What themes does it explore?
The exhibition explores a range of themes that run through Messager’s practice, and are largely sited around the body – and, extending this, the experience of love and pain, of what it is to be ‘human’.
Works from the 1970s explore the body in relation to gender, for example, through feminine stereotypes; while in the 1980s Messager moved beyond gendered representation through the creation of hybrid forms, combining male and female parts.
Over time, she has fragmented the body, breaking it down into an accumulation of parts, and in her more recent works, she has opened the body right up, removing the organs and viscera hidden within, to explore its hidden depths.
What did you enjoy most about curating motion / emotion?
There are so many things I have enjoyed about curating this exhibition, principle among them, the opportunity to work closely with the artist on all aspects, and to have extended discussions with her over time about her practice: to learn ever so much more about her ideas and motivations than when I began the project. I always think that curating, like art making, is a process of discovery – curiosity is the key and I have been terribly fortunate in that regard.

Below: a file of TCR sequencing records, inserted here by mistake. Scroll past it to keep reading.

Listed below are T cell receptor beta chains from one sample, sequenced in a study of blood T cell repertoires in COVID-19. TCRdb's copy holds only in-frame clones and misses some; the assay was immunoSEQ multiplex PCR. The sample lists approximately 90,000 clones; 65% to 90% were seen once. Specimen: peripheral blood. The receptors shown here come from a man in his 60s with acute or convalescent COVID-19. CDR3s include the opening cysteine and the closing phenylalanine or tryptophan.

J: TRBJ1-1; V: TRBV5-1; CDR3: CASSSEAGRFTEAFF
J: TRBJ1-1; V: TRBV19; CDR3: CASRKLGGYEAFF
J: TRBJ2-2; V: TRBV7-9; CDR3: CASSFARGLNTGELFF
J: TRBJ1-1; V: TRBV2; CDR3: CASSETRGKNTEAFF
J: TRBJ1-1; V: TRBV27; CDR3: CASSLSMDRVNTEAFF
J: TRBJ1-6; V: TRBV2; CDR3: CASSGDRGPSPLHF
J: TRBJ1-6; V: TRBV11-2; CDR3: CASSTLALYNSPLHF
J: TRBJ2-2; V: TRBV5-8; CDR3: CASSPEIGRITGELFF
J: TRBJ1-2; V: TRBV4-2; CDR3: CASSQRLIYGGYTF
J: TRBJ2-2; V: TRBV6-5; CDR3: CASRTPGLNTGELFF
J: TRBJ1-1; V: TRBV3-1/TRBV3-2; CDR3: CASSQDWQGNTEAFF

Messager’s practice is diverse, spanning drawing, installation, sculpture, photography, painting and beyond. How is this represented in the exhibition?
Messeger is certainly a prolific artist who works across diverse media, something that is represented in the exhibition through the variety of her works from the early 1970s to the present.
She has a remarkable ability to work with scale – from very small to very large indeed; and to work with the materials at hand – things found within the home or the shop, that can be accessed readily, that do not signify ‘high art’ as would, for example, ‘permanent’ and heavy materials such as bronze or marble.
Do you have any personal favourite or standout works?